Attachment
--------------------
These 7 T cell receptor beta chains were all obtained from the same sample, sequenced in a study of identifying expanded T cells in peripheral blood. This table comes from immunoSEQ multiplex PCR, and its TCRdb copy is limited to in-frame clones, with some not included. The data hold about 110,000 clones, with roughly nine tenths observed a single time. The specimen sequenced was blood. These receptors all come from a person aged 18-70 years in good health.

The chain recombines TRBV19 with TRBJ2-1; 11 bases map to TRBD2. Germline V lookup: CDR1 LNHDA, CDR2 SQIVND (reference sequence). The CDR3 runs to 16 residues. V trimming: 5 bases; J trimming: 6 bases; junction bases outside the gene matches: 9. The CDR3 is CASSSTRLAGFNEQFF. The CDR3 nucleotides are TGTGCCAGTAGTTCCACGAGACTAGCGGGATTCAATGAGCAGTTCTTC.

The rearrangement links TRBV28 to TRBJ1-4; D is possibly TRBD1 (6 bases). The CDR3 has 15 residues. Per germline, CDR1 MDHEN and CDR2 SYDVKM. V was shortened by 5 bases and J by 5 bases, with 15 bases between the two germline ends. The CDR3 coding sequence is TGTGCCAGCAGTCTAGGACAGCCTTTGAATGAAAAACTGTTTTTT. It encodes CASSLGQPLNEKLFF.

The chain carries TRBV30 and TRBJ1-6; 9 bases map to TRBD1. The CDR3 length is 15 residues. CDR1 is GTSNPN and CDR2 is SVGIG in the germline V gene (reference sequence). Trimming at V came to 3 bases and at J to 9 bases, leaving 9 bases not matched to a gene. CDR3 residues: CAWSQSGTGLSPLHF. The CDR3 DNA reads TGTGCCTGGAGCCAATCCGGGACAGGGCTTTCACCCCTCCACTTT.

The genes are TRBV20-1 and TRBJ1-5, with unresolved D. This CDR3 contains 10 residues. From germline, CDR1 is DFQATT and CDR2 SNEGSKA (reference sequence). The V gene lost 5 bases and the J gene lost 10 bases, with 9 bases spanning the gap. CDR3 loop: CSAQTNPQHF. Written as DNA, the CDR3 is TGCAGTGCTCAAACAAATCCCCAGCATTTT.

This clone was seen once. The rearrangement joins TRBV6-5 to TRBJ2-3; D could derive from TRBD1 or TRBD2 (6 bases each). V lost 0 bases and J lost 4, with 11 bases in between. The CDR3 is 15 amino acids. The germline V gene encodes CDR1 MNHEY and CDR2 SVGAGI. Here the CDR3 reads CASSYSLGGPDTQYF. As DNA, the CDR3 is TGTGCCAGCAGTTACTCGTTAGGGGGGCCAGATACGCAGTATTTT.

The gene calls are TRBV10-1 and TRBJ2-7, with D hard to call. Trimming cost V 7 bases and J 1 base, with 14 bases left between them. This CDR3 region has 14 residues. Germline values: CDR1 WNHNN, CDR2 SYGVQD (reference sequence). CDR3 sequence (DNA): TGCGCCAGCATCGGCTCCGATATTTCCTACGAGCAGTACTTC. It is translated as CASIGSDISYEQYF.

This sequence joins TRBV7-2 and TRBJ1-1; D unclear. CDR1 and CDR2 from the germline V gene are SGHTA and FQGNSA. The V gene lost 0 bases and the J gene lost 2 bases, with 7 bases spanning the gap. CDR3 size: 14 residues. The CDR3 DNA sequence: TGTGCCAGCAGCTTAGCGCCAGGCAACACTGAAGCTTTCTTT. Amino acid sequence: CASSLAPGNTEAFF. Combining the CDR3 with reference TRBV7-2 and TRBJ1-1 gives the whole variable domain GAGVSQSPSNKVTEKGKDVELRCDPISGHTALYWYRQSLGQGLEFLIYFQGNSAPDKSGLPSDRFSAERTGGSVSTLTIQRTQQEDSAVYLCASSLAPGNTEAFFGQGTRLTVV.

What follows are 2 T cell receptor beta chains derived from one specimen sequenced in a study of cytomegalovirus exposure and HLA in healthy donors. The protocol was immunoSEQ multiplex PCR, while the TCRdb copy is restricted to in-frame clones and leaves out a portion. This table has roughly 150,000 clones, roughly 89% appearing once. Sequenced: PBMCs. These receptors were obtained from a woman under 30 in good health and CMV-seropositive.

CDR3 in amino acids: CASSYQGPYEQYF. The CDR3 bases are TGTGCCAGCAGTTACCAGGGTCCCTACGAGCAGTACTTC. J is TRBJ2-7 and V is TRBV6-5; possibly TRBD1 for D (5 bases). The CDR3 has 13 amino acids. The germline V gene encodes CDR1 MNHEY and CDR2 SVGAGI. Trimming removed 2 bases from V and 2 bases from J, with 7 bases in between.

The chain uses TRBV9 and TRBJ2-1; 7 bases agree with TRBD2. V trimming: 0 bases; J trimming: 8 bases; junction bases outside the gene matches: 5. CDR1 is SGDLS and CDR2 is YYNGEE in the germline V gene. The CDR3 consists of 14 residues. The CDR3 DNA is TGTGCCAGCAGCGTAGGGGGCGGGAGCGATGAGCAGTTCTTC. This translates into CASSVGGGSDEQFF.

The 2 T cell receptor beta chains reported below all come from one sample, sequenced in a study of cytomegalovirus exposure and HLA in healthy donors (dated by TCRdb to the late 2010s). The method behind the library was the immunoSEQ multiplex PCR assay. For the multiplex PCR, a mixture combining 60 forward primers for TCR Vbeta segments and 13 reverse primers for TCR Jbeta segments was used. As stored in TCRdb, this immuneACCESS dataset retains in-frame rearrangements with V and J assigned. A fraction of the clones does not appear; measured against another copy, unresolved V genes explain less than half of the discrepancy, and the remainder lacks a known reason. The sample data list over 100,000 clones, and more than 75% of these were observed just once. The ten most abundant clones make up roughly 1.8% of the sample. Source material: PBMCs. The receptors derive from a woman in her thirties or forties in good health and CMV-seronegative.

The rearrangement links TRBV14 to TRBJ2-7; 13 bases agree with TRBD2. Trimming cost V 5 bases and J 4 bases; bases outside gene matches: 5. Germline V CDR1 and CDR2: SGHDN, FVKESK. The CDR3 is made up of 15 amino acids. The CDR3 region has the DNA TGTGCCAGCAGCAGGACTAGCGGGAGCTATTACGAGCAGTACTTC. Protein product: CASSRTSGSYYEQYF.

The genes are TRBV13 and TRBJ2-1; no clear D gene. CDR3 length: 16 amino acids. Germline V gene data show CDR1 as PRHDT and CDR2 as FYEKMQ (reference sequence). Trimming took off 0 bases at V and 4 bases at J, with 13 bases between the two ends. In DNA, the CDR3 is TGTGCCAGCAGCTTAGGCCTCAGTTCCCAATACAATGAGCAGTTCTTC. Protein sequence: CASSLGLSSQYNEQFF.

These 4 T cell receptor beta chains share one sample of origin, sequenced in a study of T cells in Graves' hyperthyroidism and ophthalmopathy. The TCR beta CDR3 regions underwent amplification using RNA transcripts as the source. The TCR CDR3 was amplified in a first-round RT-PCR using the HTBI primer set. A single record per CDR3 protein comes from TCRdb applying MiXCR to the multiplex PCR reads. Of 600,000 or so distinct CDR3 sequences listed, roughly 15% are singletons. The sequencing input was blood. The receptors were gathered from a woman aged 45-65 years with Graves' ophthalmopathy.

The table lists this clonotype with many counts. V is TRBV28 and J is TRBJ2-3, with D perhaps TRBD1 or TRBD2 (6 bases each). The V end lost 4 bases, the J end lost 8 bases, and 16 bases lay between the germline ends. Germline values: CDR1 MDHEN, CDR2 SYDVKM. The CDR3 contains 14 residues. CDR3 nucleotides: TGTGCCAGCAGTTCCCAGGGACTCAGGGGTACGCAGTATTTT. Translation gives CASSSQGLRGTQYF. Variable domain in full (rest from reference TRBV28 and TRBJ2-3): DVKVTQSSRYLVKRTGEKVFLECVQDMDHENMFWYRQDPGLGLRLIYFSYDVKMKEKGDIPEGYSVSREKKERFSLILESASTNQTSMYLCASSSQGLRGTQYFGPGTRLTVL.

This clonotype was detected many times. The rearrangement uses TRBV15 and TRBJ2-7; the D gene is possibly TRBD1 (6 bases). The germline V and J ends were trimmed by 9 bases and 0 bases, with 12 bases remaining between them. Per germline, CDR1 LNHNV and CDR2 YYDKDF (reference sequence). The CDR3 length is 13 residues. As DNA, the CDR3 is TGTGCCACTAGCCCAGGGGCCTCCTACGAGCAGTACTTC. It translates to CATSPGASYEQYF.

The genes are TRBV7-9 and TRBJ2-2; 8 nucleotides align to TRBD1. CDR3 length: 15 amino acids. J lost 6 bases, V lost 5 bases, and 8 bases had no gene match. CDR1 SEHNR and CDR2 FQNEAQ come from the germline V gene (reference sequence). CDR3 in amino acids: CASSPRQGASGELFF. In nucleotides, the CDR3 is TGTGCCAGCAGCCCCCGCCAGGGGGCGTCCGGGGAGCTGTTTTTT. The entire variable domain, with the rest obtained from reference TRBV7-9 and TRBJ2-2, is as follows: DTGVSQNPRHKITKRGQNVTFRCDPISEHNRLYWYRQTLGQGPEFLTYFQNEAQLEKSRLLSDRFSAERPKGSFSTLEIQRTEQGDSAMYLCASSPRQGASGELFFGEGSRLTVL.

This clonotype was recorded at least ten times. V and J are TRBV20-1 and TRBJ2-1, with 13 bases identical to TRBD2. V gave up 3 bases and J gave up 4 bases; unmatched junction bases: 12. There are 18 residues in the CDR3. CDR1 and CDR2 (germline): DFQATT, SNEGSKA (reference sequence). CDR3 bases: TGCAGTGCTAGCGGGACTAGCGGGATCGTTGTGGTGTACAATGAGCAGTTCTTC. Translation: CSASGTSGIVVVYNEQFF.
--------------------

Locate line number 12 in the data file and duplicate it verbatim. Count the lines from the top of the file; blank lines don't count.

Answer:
The 2 T cell receptor beta chains reported below all come from one sample, sequenced in a study of cytomegalovirus exposure and HLA in healthy donors (dated by TCRdb to the late 2010s). The method behind the library was the immunoSEQ multiplex PCR assay. For the multiplex PCR, a mixture combining 60 forward primers for TCR Vbeta segments and 13 reverse primers for TCR Jbeta segments was used. As stored in TCRdb, this immuneACCESS dataset retains in-frame rearrangements with V and J assigned. A fraction of the clones does not appear; measured against another copy, unresolved V genes explain less than half of the discrepancy, and the remainder lacks a known reason. The sample data list over 100,000 clones, and more than 75% of these were observed just once. The ten most abundant clones make up roughly 1.8% of the sample. Source material: PBMCs. The receptors derive from a woman in her thirties or forties in good health and CMV-seronegative.